Recruit From a Bigger Hiring Pool

construction worker smiling

Working in the Dirt World takes skill and the right attitude. You can't turn just anybody loose with a half-million dollar machine. You need someone who can do the work and work well with others.

But when most people aren't a fit for your business, they aren't the problem. Your recruiting strategy probably is. When you narrow your recruiting pool down too much, you miss the great talent that's available.  

We’ll share how you can expand your recruiting pool to attract the next generation of workers. But first, let’s dig deeper into the recruiting problem.  

How many eligible candidates are there?

Better question: how many eligible candidates does the industry need? 

Around 7.9  million people worked in construction in early 2023.1 Other Dirt World sectors like mining and utilities employed another 1.2 million.2,3 That made up about 3% of our nation’s workforce—not exactly the majority of workers.4 

It just takes a few (million) good people to keep the industry running. And with over 3.5 million students graduating from high school each year, warm bodies aren’t in short supply.5 It should be pretty easy to get people into the Dirt World. 

Yet experts predict as many as 1.9 million openings for skilled craft professionals by 2025.6 And with the average age of construction workers increasing from 37 in 1994 to 43 in 2020, it’s safe to say that young people are not entering this industry at a high rate of speed.7

Where’s the disconnect? And how do you get enough people into the Dirt World to fill the gaps retirees leave behind?

We’ve talked about seven reasons the industry has a people problem, and one reason is recruiting from too small of a talent pool. Let’s look at how you can overcome this challenge.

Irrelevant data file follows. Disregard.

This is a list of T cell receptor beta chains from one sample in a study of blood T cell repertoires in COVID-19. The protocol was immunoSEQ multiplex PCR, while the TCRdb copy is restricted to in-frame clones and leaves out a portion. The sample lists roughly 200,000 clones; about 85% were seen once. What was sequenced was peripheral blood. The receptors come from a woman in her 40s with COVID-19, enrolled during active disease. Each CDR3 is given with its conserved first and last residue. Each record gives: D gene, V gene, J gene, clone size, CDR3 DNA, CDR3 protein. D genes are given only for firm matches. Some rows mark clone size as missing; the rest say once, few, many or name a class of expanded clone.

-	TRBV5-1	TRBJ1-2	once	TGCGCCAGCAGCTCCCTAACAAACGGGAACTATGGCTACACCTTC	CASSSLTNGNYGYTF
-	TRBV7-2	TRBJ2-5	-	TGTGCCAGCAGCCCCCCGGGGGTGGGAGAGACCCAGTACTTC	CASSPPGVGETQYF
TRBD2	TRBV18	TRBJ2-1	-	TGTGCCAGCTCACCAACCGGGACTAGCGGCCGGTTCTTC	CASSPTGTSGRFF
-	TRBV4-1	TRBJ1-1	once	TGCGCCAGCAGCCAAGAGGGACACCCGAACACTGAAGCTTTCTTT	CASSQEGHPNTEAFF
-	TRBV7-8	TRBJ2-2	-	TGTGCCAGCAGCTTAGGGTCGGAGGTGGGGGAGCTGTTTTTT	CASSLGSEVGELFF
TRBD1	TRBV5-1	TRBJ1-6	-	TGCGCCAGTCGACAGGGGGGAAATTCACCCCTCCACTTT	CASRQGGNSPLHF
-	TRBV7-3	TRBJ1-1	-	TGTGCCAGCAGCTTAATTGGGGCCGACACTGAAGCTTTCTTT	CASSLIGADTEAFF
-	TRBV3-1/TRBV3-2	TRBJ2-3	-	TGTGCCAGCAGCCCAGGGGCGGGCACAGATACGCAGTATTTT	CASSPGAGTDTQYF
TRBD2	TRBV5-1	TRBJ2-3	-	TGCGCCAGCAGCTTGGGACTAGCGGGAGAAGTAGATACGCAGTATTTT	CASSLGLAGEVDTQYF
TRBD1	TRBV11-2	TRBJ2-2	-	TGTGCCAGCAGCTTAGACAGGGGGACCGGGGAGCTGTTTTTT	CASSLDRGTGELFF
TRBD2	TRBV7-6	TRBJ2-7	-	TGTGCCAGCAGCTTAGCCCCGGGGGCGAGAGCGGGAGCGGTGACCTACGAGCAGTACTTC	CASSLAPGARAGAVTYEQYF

Stop believing the myth that kids today don't want to work 

Randy Blount and Jason Schroeder have decades of experience in the construction industry, and they have something to say to people who complain that kids today don’t want to work: 

“Every one of you is a parent to the generation you say don't know how to work hard. So either they do, because all of you know how to work hard. Or you guys failed at teaching them how to work hard. I think the latter is not the case. They do know how to work hard, but their values are different.” - Randy


“There's no difference in the hard-workingness of the people nowadays as they were 15 or 20 years ago. They bust their butt. It’s not that people don’t want to work. It's that they don't want to work for you.” - Jason

Today’s generation values having a mission and a purpose—not just a paycheck. And they want to work for companies that have a healthy, respectful culture.

Your business probably is one of those companies. Kids just don’t know that. Which brings us to . . .

Start telling the real story

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Young people must learn about the trades as great career options after high school. 

Unfortunately, many schools no longer offer vocational arts classes like wood shop or small engine repair, so students don’t learn about machinery or working with their hands. 

And many parents see the Dirt World as filthy, dangerous, and “not good enough” for their kids. In fact, the National Asphalt Paving Association (NAPA) found that 42% of community members had unfavorable views of paving.8

However, when NAPA shared positive messages about paving, people began viewing the industry more favorably. They became 20% more likely to recommend a career in road construction to young people—and 17% more likely to consider starting their own career in paving!9

The point is, people already have opinions about what they think you do. So, will you let misinformed people stereotype your trade as dirty and undignified . . .  or will you set the record straight? Will you teach them what a powerful, meaningful mission they and their kids can be part of?

If so, it's time to get your company on social media—where the kids are—and show them how cool a career in this industry is. Show them how a career with your company can benefit them and their community. 

How to tell your story

Some simple ways you can do that are:

  • Post photos of your jobsites and equipment so people can picture themselves working in that environment
  • Spotlight your current employees so kids can “meet” people who are already in the industry and imagine joining them
  • Share success stories from clients or charity work your company has done so people can see how they can give back to their community when they work for you